This Charming Man
Not too long ago we were in the UK’s music capital having made the most of a typically lacklustre afternoon at Old Trafford. The rain was coming down in torments. And it was cold too.
By the night’s end we may have looked as though we had just emerged from Salford Quays and yet we were outrageously happy. We had spent the last hours of the evening solving the world’s (pre-covid) ills with a few newfound local friends who were much more interested in sharing the story of their city’s rich music culture than debating United’s ongoing woes.
The ailing jukebox nearby went into overdrive as The Stones Roses, The Smiths and New Order rattled above the Mancunian din. The nodding heads demonstrated that these folk were eminently prouder of their musical heritage than of their imported footballing prowess highlighted on the silent television in the corner.
Despite signing his first professional contract with Connacht Rugby last month, Ciaran Booth’s alter-ego may yet be turning heads in that same Manchester bar. A drummer with the Monday Night Club, an indie rock band from the locality, Booth is looking forward to the release of the group’s latest single – Spear Street.
“I think people find it a bit mad,” Booth tells us. “I’d tell them I’m in a band and they’ll say ‘fair play’ and then they go check us out on Spotify and see some of our songs have over 600,000 listens! It’s great because we’ve started to build a bigger fanbase and get into better venues but that also creates its own complications.”
As a full-time professional rugby player based on Ireland’s west coast, Booth is not exactly at the Monday Night Club’s beck and call, but his commitments have always been respected by his bandmates. In turn, they have pursed their own individual career objectives through universities across the UK and have learned to keep the show on the road remotely.
“The lockdown was a really tough period for many musicians but I also think it has been a good testing ground for the industry. People learned to adapt, improvise and upskill without really realising it. Deirdre Lyons always emphasises that you can’t bank on a rugby career. The same goes for music but we can use our skills in other ways.
“We had to be really creative in how we produced new material. I was back in Manchester for the first time in about two years last summer and recorded the drum part for the new single then. From there we had a lot of back and forth on virtual calls as we built the other parts onto it from Leeds, Sheffield and Newcastle.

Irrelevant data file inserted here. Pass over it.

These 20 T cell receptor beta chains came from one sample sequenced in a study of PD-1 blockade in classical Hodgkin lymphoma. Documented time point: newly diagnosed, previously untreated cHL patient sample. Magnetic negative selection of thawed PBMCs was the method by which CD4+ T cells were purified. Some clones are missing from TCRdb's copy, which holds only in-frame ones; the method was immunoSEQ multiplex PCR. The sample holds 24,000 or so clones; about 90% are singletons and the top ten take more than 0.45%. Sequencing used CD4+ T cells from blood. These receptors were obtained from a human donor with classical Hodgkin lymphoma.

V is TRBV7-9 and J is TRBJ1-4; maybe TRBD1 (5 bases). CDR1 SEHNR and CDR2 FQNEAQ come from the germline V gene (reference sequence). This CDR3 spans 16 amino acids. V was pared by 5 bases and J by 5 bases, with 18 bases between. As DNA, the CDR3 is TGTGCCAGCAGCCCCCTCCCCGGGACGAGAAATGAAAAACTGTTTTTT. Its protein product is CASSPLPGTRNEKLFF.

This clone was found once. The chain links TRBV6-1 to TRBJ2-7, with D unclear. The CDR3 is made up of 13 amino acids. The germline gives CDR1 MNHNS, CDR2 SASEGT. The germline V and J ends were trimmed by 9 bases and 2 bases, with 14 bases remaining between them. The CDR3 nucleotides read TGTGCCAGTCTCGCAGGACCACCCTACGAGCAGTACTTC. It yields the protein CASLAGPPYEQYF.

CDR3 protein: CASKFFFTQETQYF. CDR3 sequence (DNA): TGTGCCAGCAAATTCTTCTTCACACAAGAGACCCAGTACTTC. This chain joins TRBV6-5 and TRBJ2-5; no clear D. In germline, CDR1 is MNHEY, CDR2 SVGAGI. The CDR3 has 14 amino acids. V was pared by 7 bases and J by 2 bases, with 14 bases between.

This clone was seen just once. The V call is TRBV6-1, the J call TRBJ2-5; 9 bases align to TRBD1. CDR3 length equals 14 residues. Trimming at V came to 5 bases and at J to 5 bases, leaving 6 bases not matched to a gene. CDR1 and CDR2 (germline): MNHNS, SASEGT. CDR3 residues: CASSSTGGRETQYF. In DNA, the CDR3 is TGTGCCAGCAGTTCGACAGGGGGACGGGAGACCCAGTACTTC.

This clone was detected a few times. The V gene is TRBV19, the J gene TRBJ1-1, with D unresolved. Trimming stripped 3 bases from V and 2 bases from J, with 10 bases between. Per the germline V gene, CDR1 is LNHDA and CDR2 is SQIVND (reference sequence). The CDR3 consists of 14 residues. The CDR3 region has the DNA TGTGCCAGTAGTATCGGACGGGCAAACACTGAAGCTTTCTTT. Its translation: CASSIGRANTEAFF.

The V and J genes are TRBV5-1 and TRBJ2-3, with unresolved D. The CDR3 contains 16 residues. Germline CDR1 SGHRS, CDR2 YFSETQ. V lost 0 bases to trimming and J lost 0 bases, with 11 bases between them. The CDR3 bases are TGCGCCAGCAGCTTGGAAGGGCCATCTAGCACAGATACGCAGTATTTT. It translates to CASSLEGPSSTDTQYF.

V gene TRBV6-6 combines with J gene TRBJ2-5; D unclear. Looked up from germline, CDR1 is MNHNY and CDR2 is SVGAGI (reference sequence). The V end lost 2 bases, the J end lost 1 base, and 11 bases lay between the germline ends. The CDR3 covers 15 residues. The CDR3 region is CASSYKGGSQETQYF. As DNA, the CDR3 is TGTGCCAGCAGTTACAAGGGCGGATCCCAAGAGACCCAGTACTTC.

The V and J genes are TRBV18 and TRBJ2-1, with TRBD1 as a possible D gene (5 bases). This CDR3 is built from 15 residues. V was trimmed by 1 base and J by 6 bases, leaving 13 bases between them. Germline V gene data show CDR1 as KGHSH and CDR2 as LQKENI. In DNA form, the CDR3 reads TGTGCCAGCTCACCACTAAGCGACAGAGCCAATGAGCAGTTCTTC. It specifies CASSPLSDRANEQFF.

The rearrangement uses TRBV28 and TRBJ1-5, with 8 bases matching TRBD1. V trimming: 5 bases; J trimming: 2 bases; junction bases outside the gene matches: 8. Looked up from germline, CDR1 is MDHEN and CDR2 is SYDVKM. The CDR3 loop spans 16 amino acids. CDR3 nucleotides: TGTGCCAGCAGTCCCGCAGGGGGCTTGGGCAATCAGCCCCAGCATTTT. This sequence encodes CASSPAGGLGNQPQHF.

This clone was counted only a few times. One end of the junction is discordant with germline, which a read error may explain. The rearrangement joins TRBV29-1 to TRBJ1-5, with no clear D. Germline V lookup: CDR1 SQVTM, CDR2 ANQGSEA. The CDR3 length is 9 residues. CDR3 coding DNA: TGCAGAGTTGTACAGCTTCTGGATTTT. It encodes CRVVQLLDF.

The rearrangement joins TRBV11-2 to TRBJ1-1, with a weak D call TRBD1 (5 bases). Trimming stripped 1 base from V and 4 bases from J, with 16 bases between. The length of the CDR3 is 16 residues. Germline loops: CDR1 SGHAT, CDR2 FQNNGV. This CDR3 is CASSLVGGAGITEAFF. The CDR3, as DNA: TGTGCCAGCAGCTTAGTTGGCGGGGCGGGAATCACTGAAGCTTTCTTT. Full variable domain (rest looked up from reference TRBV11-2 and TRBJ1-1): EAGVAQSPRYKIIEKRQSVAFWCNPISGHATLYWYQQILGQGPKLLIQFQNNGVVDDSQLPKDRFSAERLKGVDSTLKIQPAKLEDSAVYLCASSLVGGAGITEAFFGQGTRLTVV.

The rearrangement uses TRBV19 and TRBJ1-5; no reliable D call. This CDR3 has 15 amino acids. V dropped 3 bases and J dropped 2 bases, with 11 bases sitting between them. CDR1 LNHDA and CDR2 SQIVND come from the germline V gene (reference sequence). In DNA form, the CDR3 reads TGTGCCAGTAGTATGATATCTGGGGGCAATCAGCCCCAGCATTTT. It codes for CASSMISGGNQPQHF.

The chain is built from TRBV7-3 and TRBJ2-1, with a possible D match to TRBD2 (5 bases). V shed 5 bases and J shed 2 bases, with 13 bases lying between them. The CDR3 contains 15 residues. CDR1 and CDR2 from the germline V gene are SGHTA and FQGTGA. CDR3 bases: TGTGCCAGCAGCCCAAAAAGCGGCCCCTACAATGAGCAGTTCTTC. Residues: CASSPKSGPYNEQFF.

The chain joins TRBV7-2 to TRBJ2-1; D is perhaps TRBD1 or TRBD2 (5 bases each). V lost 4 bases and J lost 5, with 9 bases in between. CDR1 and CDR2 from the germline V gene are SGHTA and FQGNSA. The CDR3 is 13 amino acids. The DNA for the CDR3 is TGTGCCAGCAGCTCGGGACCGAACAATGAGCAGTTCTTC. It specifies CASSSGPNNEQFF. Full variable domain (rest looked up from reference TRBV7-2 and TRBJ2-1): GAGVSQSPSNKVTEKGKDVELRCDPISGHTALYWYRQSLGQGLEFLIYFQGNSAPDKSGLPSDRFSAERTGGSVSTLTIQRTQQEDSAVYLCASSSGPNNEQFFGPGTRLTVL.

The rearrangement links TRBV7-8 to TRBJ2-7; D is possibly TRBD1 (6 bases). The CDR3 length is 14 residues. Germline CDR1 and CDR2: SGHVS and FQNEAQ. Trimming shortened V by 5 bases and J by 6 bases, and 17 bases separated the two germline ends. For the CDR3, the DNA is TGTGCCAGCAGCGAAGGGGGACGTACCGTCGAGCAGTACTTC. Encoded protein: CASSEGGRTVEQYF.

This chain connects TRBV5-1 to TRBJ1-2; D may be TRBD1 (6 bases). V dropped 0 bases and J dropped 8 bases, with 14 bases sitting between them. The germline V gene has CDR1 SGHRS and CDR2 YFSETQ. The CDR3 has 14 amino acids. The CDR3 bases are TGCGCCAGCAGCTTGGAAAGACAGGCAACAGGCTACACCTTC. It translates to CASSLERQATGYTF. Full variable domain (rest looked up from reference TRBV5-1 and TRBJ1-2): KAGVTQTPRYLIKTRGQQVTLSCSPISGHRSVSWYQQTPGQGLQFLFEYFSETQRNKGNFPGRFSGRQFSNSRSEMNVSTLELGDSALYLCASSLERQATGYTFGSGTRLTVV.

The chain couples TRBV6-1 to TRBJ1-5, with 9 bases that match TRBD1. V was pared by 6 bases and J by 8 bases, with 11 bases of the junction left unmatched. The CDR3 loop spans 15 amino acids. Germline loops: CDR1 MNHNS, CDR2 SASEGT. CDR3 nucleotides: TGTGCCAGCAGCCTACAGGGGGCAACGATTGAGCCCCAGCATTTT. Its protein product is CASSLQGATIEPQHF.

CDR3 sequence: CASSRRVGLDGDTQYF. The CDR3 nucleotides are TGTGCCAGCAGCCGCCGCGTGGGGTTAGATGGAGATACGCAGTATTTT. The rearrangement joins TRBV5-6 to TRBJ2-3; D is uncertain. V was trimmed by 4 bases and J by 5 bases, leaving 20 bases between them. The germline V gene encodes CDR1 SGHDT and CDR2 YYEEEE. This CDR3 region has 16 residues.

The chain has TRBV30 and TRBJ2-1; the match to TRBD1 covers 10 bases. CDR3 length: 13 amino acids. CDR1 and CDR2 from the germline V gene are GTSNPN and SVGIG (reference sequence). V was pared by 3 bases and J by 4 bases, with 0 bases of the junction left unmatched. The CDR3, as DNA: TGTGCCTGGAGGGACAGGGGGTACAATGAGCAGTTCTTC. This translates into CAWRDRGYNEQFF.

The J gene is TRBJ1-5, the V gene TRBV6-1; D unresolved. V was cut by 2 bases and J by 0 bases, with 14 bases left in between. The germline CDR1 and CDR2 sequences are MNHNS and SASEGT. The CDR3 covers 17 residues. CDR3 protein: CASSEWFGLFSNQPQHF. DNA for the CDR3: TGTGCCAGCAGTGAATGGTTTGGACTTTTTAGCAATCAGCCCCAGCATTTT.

“It was very collaborative, very technical and a lot of hard work. Nothing beats being with the guys in a room, but we made it happen and kept our own careers on track while we were at it.”
As the restrictions ease and The Monday Night Club’s output increases, greater demands will be placed on the group. Yet while his bandmates have finished their studies and returned to Manchester, Booth is set to remain in Galway for the foreseeable. It has sparked some difficult conversations.
“When we were leaving school we thought long and hard about really giving it a go,” the backrower recalls. “The lads were happy to defer their first year at Uni to go on tour and chase a record deal. The problem was that I’d already signed with Sale Sharks. Thankfully we came to a compromise which meant a lot of travel and fitting in gigs when I didn’t have games.
“Then I decided to go to Connacht,” he continues. “They were the first people I told after my family. We were in this dark studio in Leeds and the room just fell silent. It was quite emotional. I let them know that I was prepared to make it work but for a moment it seemed like I was dashing a dream we’d all had since we were young kids again.
“It did cross my mind that they might push on without me but from day one the lads have known that rugby is a passion of mine and so they have been incredibly understanding and have accommodated me as best they could.
“We’ve always been very professional in our approach but we have never lost sight of why we started in the first place – making music together with your mates is fun!”
An IQ Rugby player through his grandparents, Booth was identified by Wayne Mitchell and Joe Lydon while in Sale’s academy. He was familiar with Ireland owing to numerous family holidays before further acquainting himself to the country by wearing green at various levels before securing his switch to Connacht.
Now living on his own in Athenry, Booth has plenty of time and space to keep his ear in tune. An avid guitarist and writer too, he’s happy to jam and experiment without incurring the wrath of his neighbours. Between the music and the bordering fields of cattle, he has ample opportunity to fashion some creative headspace.
“It’s nice to come back here and switch off after training,” he admits. “It’s a far cry from Manchester too which can be a very busy place. Aside from my first time in Galway when I stayed in a very scary B&B, I’ve had nothing but good things to say about living here.
“My dad was always keen for us to maintain a connection so it’s been nice to move across. The location, the people, my coaches and my teammates have all been unbelievable. It doesn’t feel like any other rugby team, it feels more like a community.
“I’ve found that I thrive in a team environment whether that’s on a stage or out on a pitch. Both my experiences of music and of rugby have been very collaborative. Everybody is encouraged to contribute their ideas; we find a way to make it work and see what happens. The way that things come together is the part that excites me the most. It’s fun!
“And having fun is the key ingredient for creating good music and playing good rugby!”
Spear Street will be released at midday on Friday, Febuary 4.Back to News